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Charlotte Amalie
Saturday, May 18, 2024
HomeCommentaryOpinion: Towards Successful Family Business Transitions

Opinion: Towards Successful Family Business Transitions

Over the recent holidays, I heard a prominent Virgin Islander lamenting about the gentrification of our historic towns. According to the Merriam-Webster Online Dictionary, “gentrification a process in which a poor area (such as our towns) experiences an influx of middle-class or wealthy people (usually white mainlanders) who renovate and rebuild homes and businesses, and which often results in an increase in property values and the displacement of earlier, usually poorer residents.” This phenomenon is steadily happening in our towns and it’s darn admirable what some people are doing. Overall, it’s good. But it’s not us. We are merely bystanders.

A few days later, I saw a post on social media by the same prominent Virgin Islander urging everyone to push back against the gentrifiers. The thought stayed ruminating in my head for several days wondering how one pushes back against people who come to our historic towns and see gems of opportunity around them going to waste and proceed to buy and develop the decrepit properties into beautiful business buildings and apartments. Oh wow! Great idea! But we (Us, local islanders!) should have done the same thing, long ago, but we didn’t! Those ugly eyesores had been there for decades. What held us back? We all heard about the family members squabbling about the estate. So, what held us back from buying? What were we afraid of? Was it lack of money? Is it a lack of vision? No matter how much I ruminated about these questions I could not come up with any definite answers.

Anyway, in the process of thinking, I thought about another related question that has always frustrated me over the years. It has to do with keeping our wealth and assets in our local hands. In other words, what can be done by native families and long-term residents, who now own thriving businesses and properties, to keep the businesses growing and in the hands of the family and avert business closures and loss of precious assets when the head of the family, becomes disabled or dies? I remember the once thriving popular locally owned businesses such as Brow Soda, Villa Morales, Plantation Club, Saint Croix by the Sea, and others, and then, poof! They are gone!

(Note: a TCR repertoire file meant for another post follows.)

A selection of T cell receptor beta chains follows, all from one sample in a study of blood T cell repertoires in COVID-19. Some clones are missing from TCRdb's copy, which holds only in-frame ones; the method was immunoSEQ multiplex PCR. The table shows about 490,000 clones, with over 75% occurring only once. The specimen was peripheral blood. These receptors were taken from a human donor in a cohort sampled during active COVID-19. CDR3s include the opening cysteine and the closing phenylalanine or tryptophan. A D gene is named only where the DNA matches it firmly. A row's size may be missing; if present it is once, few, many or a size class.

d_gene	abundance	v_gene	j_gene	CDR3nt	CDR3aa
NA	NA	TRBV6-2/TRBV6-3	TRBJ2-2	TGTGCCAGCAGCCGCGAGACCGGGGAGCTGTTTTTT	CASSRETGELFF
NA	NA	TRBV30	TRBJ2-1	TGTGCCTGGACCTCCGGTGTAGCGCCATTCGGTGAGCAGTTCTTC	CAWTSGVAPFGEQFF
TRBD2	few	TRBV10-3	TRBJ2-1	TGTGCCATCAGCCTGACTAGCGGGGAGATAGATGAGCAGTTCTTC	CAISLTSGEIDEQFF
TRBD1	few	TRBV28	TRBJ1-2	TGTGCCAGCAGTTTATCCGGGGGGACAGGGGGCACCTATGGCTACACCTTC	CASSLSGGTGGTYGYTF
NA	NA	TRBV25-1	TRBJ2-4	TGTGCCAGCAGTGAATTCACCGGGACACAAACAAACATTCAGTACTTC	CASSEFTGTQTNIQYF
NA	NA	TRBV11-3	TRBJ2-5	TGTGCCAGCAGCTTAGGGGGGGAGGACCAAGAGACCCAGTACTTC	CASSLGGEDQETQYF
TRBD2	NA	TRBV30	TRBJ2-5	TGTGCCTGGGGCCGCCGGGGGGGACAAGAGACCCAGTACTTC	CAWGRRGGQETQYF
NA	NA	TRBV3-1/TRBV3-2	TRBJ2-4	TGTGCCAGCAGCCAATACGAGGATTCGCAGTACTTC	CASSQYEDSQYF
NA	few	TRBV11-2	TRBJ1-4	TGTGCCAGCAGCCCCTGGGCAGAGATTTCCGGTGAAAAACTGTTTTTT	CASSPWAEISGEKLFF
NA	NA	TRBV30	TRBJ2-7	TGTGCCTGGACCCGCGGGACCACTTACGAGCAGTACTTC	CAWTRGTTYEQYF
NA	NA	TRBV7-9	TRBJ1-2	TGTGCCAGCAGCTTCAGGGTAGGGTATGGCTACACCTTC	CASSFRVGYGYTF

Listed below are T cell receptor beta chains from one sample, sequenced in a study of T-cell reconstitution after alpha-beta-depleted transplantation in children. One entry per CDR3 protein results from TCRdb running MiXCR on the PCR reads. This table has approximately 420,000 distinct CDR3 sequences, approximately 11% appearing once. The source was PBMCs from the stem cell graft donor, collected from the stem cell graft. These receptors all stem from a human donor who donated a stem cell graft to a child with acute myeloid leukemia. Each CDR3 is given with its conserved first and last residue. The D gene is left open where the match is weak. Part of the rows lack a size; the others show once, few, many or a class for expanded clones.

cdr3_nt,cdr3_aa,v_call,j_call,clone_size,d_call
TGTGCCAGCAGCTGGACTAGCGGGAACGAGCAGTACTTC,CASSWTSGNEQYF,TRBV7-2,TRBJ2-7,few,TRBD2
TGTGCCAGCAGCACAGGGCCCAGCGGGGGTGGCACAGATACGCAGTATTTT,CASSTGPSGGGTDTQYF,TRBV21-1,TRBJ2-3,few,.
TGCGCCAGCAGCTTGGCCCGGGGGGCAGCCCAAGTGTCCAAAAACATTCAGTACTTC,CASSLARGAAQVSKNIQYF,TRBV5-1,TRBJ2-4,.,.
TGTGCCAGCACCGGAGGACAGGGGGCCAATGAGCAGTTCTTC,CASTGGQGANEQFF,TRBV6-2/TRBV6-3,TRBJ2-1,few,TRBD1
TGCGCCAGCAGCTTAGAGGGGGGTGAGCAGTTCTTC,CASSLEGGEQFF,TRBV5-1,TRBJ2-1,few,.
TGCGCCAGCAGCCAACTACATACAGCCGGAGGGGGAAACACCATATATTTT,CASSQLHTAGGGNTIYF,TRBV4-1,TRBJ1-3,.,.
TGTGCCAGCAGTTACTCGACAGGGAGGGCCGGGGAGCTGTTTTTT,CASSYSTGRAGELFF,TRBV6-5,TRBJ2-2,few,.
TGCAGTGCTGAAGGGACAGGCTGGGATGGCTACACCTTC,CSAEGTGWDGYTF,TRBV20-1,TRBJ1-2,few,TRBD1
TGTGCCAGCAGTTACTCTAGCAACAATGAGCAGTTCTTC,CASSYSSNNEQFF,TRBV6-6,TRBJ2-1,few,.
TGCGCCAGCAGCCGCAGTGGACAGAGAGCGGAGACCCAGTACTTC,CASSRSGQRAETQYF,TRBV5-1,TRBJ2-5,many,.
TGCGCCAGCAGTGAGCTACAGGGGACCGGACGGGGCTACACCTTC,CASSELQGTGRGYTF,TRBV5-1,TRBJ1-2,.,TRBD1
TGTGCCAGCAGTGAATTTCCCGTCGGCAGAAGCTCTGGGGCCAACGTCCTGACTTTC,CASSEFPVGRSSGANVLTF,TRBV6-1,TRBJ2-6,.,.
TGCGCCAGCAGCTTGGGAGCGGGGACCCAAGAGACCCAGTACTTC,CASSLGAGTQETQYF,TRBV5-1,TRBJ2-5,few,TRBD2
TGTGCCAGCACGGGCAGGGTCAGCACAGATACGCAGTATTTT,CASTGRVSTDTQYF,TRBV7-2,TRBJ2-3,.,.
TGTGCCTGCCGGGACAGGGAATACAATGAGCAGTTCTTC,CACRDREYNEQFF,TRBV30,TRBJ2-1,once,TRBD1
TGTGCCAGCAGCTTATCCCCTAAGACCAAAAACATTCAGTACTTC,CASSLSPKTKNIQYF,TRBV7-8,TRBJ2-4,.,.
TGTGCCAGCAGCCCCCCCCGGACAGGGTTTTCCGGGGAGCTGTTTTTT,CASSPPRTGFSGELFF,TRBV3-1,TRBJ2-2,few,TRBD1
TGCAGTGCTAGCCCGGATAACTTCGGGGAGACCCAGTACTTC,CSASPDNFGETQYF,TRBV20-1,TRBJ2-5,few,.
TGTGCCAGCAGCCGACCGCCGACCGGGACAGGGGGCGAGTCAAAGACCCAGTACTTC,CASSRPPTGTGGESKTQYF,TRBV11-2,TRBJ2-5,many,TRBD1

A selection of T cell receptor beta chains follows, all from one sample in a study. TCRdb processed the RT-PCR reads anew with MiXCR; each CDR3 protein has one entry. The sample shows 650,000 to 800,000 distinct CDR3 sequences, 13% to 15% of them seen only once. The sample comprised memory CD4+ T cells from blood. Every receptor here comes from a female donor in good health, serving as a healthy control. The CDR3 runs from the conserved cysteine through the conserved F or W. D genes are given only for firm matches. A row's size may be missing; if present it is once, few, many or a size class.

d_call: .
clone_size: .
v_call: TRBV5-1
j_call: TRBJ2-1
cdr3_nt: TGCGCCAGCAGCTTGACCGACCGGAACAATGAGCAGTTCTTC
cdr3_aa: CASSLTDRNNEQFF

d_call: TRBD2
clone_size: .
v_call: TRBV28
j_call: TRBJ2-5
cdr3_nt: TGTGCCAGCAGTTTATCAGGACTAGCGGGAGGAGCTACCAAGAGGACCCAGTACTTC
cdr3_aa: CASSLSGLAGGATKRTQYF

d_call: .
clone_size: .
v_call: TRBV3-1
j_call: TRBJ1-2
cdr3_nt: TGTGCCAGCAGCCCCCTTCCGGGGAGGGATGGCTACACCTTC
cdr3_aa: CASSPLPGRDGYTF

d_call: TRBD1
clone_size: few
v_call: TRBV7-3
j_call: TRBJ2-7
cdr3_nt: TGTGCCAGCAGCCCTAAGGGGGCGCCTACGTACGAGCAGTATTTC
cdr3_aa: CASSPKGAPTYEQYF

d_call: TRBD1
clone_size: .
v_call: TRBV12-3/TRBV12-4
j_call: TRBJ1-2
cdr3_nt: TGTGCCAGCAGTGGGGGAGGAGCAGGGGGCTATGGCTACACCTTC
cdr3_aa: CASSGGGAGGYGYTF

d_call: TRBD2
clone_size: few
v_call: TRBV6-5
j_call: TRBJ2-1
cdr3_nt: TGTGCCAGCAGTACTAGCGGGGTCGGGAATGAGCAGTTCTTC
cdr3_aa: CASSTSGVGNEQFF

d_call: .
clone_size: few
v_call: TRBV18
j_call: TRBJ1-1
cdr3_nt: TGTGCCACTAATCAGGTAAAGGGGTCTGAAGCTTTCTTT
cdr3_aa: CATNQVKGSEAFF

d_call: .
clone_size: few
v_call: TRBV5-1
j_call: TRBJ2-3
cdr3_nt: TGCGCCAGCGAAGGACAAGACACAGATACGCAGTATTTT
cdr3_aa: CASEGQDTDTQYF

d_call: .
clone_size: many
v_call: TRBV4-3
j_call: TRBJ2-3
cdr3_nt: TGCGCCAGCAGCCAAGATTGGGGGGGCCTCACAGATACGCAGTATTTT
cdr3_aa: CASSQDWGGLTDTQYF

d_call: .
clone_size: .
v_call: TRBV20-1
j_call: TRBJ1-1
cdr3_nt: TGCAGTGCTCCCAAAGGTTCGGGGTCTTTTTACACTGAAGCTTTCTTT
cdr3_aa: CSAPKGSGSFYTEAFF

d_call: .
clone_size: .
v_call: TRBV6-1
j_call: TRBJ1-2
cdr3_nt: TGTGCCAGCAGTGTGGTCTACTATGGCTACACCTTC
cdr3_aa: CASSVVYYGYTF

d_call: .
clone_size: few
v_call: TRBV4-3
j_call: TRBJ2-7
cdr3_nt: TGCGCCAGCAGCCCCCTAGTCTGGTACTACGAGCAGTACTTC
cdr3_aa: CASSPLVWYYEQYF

Commonsense tells us that ensuring the smooth transition of wealth and businesses within our community is necessary for the economic survival of our people. So, before the old man or matriarch of the family passes, the family should engage in careful planning and proactive measures. But that’s easier said than done. I have been told over and over that old habits and cultural hang-ups and deeply incrusted beliefs tend to block our people from being forward-thinking, logical, and doing the right thing. I remember Spike Lee making this point in his 1989 movie Do the Right Thing! Often, we don’t trust ourselves. We even distrust our own family members and children. You at times hear murmured comments from the old pop or mom such as: “I worked too hard to build this business to now turn it over to our lazy children who don’t lift a finger to help and are only anxiously waiting for us to croak. Hell no!” Countless times, we heard owners mutter these misguided sentiments. Of course, time passes and then one day the inevitable mortality angel arrives and there is another repeat sad story. The business quickly folds and there is no succession plan. “The hard-working old man didn’t trust anyone with his business.” Tragically, another locally owned business bites the dust and the business shutters and the divisive court fights begin in the long backed up list of cases at probate court. And there, traditionally it lingers forever.